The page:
It’s hard to think of a generation that’s had more written about it than the current millennial generation. Page after page has hit the presses suggesting that they will revolutionise the workplace, both for good and for bad. They have, for instance, been labelled the digital native generation and as such are charged with heralding a new dawn of more enlightened working. Old fashioned concepts like going to the office 9-5 will be consigned to the dustbin as they begin to work whenever and wherever they want.
I’m rather skeptical over just how influential this generation will be in that regard. For example, studies suggest, that millennials don’t actually mind a bit of hierarchy in their organisations, just so long as the hierarchy treats people fairly.
Of course, not all of the research around the millennial cohort has been complementary. A recent survey conducted by researchers at the University of Melbourne found that younger employees were more likely to try and pull a sickie than their older peers.
The Future of Work study was published by the Centre for Workplace Leadership and set out to measure just how Australian employees viewed the work they did each day. Participants were asked, for instance, whether particular colleagues are more likely to try and phone in sick or whether particular colleagues tended to look forward to each working week.
Do older workers really enjoy work more than younger ones?
The results have some fascinating implications for both employees and managers alike. For instance, a fascinating trend emerged around the kind of employee that found work enjoyable.
"The people less likely to fake a sick day were workers over 45 years old or in executive and senior management positions. These more senior employees were also more likely to look forward to returning to work after their weekend," the researchers revealed.
The study also revealed that those in full time roles were much more likely to try and pull a sickie than their part time colleagues. What’s more, this group was also less enthusiastic about their work.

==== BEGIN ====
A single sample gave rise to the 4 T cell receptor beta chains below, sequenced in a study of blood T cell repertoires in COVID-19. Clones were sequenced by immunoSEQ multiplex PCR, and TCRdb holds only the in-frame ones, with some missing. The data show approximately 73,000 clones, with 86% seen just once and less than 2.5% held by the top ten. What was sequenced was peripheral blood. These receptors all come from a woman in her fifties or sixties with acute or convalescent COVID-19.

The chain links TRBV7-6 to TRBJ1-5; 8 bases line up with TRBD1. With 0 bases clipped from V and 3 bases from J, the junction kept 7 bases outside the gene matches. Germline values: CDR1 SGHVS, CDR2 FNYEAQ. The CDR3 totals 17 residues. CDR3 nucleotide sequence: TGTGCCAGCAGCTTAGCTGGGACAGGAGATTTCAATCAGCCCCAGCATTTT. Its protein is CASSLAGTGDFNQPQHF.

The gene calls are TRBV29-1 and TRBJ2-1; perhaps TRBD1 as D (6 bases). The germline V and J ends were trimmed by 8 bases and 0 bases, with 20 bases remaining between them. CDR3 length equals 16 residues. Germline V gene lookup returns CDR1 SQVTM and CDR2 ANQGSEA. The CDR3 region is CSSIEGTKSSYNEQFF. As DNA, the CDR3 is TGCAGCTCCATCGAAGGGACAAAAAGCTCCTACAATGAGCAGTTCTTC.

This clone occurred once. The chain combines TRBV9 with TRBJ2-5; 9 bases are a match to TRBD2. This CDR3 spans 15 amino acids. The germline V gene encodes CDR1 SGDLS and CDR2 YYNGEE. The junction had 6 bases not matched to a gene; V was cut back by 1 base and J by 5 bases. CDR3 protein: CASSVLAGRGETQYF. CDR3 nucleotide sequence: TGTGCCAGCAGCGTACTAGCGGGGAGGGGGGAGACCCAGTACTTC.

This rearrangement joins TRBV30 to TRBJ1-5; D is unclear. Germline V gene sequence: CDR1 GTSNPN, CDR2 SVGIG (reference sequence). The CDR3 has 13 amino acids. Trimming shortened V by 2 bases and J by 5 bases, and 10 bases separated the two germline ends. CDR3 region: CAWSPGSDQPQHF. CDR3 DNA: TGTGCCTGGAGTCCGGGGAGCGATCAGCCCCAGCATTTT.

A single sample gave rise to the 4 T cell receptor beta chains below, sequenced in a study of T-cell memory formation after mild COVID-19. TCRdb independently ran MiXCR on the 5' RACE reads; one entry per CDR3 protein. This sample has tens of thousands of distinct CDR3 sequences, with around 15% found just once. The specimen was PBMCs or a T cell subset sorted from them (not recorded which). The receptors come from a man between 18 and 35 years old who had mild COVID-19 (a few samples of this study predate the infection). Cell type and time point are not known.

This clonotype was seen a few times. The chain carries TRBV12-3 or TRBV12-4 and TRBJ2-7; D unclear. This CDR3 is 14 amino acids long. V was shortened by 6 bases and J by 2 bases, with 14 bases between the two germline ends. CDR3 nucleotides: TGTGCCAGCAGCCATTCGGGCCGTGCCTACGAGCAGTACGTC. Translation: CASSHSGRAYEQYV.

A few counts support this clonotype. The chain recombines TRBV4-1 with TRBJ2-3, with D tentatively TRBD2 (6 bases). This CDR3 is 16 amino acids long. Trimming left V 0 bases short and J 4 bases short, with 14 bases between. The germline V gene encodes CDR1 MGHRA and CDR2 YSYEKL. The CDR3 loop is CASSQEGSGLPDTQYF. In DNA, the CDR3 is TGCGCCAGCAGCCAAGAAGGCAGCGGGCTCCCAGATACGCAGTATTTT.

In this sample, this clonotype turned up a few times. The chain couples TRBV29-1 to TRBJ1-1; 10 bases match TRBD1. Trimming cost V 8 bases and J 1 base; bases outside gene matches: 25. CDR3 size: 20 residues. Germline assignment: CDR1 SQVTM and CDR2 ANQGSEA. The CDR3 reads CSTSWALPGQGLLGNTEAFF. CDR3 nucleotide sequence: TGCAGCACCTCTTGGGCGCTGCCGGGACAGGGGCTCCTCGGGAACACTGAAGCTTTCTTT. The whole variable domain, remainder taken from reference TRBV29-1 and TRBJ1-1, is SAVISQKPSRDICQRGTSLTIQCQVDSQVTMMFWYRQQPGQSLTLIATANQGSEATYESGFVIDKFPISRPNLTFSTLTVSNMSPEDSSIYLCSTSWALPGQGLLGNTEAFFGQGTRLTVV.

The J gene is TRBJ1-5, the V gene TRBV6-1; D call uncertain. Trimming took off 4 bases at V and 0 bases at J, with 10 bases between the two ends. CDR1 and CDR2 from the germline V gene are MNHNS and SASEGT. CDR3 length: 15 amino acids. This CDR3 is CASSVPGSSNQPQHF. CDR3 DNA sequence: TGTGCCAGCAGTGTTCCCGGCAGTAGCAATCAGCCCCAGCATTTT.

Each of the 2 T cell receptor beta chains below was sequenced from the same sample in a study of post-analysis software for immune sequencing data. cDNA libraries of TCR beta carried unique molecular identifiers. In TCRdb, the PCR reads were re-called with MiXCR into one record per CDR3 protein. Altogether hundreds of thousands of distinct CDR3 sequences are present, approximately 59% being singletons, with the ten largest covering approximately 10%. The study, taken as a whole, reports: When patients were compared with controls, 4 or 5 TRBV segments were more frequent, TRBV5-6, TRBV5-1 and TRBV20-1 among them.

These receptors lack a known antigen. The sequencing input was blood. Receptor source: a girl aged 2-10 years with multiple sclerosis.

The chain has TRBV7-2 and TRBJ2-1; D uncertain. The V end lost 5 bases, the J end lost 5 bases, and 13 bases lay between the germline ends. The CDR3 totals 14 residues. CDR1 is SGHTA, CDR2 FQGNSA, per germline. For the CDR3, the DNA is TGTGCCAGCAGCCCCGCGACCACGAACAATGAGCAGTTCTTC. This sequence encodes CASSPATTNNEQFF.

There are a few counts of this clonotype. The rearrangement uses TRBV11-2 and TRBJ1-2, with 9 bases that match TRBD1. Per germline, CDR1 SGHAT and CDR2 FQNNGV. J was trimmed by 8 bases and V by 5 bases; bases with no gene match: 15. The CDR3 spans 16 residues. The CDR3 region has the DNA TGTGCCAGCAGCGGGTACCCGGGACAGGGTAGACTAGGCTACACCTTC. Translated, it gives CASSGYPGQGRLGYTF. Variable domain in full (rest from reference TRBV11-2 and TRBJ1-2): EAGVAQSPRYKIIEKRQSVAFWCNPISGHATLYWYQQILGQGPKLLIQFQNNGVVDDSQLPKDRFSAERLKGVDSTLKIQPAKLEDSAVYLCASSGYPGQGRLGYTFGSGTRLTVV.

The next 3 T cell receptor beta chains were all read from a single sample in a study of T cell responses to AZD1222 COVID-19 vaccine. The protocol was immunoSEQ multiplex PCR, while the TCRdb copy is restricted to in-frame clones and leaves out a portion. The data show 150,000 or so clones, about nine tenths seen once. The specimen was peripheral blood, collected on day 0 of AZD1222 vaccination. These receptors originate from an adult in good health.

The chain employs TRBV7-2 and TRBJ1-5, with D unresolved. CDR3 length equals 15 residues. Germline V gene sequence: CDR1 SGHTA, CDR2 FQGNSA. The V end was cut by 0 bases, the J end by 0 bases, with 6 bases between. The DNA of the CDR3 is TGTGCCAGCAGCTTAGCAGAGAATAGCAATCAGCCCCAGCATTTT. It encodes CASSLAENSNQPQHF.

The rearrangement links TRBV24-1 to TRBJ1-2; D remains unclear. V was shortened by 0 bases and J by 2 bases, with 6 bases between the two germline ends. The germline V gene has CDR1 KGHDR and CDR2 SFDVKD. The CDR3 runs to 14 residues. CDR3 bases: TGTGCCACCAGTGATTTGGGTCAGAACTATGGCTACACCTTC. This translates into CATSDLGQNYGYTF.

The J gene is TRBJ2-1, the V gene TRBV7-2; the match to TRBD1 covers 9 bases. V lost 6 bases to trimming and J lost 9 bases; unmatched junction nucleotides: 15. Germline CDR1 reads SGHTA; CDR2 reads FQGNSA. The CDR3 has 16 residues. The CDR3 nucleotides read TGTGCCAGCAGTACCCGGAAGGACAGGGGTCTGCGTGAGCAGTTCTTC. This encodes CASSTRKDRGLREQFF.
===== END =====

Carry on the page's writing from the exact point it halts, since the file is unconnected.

"The results show that if you take a sickie, you’re less likely to look forward to going to work on a Monday," the researchers continue. "This may imply that people who take ’mental health days’ do so because they feel disgruntled at work, and that those who work part-time are more enthusiastic about returning to work."
A management divide
Whilst those in management were shown to look forward to work each week, their team were often much less enthusiastic. Whilst just 19 percent of managers revealed dread of coming in each Monday, this figure rose to 42 percent for employees in total. What’s more, the figures seem to get worse the lower down the organisation you go.
"There are also warning bells for middle managers," the researchers warn. "Thirty-six percent of middle managers admit to faking a sick day in the past twelve months and forty-seven percent believe that their counterparts are being paid more than they are."
The results provide a telling replication of the famous Whitehall Studies, which revealed that the health, happiness and even life expectancy of British civil servants rose tremendously the higher up the organisation they were.
Despite all the rhetoric about the changing world of work, that truism seems to be holding firm.
Do you think that young people are more likely to fake a sick day? Your thoughts and comments below please?